What about the Rituale Romanum? Any training for how to marry, bury and baptize?Let’s avoid rumors. Let’s get facts.The comments so far are illuminating and quite hopeful, I think.

JUST A REMINDER: The Rorate Mass is scheduled tomorrow on EWTN. It should be something quite beautiful to see!


St. Charles Borromeo Seminary to have Traditional Mass

Fr. Zuhlsdorf's blog, "What Does the Prayer Really Say?" has an email report and some comments on the initiation of the Traditional Latin Mass at St. Charles Borromeo Seminary in the Archdiocese of Philadelphia. He writes, in part:

I received this wonderful bit of news via e-mail from a seminarian at St. Charles Borromeo Seminary, in Philadelphia:

I just wanted to send you a quick note to let you know that the rector of St. Charles Borromeo Seminary in Philadelphia made the announcement tonight at the rector’s dinner. Next semester St. Charles will have the Mass according to the 1962 Missal, an elective on the Mass and Sacraments from the 1962 form, and the Eucharist and Liturgy classes will be modified to cover the extraordinary form.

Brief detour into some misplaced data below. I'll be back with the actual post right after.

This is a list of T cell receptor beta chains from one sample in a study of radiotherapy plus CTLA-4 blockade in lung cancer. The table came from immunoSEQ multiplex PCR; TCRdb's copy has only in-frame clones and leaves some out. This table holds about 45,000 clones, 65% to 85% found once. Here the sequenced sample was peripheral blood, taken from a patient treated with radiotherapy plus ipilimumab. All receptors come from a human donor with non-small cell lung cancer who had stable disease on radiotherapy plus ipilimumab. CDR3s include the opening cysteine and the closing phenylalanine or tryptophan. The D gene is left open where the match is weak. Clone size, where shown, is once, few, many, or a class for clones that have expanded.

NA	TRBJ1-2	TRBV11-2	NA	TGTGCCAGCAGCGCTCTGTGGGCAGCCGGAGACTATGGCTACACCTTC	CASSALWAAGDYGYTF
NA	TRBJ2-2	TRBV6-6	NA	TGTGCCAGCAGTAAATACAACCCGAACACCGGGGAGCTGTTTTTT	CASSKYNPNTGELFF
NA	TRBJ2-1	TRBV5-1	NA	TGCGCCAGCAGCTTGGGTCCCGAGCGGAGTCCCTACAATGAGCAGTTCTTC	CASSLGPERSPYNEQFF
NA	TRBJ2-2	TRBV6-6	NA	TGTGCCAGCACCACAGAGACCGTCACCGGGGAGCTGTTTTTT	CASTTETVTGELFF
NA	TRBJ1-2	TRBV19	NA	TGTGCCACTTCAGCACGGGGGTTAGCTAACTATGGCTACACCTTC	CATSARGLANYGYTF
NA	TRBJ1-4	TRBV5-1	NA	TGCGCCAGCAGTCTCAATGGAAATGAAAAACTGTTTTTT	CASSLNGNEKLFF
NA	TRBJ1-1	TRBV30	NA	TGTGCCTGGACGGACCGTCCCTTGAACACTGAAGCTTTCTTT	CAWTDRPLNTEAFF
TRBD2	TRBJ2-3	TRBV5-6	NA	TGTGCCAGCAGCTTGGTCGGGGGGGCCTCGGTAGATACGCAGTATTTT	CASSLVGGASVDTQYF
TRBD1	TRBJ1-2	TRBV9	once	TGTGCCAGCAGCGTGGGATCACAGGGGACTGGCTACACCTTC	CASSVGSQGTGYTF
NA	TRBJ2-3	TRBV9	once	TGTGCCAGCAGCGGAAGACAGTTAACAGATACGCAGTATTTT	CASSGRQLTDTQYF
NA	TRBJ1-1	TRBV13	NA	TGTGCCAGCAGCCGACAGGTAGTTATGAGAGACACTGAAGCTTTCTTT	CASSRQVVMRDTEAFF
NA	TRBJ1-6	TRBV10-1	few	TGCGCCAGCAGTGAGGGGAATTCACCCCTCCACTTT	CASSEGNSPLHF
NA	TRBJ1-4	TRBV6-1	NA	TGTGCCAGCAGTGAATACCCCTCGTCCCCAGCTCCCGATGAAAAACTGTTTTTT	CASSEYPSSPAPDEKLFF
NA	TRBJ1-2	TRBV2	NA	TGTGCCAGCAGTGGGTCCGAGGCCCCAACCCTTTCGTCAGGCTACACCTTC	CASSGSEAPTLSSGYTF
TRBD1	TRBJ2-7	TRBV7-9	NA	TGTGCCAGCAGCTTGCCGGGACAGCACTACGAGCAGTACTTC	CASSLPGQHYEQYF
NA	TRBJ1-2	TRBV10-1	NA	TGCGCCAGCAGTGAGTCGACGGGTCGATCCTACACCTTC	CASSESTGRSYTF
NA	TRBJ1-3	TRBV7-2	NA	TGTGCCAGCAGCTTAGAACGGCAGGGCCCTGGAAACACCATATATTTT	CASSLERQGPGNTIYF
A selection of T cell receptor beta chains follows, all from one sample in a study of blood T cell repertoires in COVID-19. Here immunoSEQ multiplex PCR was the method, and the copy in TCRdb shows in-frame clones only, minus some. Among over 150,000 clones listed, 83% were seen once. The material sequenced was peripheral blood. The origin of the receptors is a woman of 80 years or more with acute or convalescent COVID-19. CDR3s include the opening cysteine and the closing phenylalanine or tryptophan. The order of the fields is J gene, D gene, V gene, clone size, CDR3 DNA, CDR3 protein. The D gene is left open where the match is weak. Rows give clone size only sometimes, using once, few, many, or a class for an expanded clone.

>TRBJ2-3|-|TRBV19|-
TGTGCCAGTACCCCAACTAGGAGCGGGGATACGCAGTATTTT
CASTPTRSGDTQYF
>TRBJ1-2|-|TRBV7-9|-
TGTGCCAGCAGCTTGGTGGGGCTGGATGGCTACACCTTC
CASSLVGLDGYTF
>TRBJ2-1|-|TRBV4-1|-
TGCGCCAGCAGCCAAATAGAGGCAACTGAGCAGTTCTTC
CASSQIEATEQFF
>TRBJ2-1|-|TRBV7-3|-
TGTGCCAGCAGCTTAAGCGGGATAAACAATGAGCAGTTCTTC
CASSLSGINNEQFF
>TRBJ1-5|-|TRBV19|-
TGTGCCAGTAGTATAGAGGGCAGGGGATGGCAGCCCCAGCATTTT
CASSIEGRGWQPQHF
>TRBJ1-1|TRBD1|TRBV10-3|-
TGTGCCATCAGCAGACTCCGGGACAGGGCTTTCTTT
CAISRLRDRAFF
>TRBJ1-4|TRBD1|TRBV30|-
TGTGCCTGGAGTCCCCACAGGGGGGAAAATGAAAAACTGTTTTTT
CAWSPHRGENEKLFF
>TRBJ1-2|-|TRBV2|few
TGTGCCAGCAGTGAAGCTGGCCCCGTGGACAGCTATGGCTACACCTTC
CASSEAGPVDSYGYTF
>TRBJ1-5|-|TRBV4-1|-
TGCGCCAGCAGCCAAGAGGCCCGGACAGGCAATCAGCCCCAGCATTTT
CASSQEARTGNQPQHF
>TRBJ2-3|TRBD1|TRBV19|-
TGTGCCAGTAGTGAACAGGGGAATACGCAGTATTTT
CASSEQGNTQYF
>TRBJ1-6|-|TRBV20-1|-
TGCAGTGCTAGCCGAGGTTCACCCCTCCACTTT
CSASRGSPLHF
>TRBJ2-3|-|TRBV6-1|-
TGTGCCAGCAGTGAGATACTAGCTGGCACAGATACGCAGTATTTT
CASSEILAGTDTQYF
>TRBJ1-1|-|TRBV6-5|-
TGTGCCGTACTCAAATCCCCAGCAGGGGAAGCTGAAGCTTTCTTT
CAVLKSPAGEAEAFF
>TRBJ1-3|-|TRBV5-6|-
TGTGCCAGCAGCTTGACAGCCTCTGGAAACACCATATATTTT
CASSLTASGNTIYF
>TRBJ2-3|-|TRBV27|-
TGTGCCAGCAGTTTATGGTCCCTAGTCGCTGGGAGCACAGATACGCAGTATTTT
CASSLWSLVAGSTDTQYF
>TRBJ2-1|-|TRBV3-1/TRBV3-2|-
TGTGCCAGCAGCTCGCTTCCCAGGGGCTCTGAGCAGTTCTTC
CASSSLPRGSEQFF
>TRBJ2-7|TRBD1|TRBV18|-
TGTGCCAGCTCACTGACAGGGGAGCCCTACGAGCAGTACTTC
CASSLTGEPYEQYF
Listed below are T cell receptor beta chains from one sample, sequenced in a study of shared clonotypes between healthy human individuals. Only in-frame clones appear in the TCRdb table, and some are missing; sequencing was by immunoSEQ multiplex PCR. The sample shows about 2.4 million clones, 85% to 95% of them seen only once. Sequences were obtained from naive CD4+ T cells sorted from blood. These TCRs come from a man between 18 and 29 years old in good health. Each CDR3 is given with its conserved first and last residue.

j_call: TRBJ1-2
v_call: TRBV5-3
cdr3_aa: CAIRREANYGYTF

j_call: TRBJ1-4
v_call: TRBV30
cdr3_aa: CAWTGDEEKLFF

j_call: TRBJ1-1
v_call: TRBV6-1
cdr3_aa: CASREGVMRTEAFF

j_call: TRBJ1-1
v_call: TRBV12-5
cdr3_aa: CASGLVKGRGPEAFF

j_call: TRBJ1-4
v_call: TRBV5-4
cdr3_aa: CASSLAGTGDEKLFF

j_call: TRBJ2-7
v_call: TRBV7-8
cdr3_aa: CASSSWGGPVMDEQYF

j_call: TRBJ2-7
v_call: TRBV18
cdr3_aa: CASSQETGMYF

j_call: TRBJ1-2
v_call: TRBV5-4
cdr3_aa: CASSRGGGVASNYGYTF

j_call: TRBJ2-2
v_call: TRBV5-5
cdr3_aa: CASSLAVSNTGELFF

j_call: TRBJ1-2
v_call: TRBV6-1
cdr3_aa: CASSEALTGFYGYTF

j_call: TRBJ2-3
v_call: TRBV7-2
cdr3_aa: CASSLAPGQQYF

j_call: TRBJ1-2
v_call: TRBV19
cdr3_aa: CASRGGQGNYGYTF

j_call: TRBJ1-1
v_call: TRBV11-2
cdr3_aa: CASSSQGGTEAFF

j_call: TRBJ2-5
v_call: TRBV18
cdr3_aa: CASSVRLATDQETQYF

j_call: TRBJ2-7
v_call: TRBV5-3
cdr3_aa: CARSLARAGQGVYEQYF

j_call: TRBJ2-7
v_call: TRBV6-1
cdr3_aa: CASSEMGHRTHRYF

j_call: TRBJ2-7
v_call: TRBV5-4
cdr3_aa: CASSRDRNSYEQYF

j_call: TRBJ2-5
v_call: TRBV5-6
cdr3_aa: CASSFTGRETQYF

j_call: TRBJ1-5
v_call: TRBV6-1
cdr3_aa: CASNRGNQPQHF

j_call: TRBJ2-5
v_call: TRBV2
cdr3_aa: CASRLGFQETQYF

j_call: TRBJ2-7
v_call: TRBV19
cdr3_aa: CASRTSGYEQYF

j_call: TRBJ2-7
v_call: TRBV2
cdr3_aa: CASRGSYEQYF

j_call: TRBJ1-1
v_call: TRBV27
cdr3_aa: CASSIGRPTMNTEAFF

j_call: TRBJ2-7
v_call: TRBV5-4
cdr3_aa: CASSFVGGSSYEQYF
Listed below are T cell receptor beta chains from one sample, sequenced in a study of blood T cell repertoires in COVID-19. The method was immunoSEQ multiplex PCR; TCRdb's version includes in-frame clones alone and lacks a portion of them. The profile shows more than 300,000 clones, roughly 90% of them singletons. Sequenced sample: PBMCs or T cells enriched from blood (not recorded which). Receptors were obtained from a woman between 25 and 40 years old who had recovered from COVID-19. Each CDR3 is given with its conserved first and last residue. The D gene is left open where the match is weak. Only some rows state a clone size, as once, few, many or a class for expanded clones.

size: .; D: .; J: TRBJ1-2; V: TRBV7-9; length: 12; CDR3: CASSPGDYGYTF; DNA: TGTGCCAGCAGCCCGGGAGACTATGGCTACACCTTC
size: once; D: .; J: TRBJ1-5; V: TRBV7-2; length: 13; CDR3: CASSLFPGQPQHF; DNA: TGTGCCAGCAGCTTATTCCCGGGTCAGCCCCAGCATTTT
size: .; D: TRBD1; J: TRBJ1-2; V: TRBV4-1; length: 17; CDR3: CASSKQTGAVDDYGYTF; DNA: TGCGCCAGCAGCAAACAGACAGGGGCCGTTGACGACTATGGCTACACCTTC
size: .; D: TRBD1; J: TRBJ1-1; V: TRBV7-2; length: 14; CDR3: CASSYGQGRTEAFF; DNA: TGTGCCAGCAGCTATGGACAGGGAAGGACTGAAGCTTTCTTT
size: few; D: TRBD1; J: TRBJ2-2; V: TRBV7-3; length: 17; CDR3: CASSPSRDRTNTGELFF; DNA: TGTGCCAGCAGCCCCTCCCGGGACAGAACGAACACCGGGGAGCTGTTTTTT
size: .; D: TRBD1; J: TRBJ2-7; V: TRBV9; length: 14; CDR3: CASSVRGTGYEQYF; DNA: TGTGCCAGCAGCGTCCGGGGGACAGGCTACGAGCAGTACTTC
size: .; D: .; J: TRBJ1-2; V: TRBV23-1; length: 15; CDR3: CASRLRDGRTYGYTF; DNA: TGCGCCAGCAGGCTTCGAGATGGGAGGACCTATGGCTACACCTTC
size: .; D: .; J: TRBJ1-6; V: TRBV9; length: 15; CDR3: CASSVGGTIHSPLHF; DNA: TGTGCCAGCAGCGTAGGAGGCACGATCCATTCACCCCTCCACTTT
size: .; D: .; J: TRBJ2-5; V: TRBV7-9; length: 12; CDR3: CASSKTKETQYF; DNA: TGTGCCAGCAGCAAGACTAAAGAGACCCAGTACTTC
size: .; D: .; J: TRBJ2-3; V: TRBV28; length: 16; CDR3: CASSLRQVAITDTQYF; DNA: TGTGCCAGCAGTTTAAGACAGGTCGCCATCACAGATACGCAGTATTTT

These are all the details for now. God Bless Pope Benedict! We never thought this could ever happen, even a year ago. There will be celebration tonight in Philadelphia!
Please read the entire post and the comments which are very illumina…

How Big Must a Group Be for the Latin Mass?

The Summorum Pontificum blog has a link to a fascinating article posted on the blog Catholic Church Conservation. A portion of the post is cited here:
A prerequisite for the request for the old Mass is the existence of a "fixed group of believers." The German Bishops are attempting to use this point against the Motu proprio 'Summorum Pontificum'.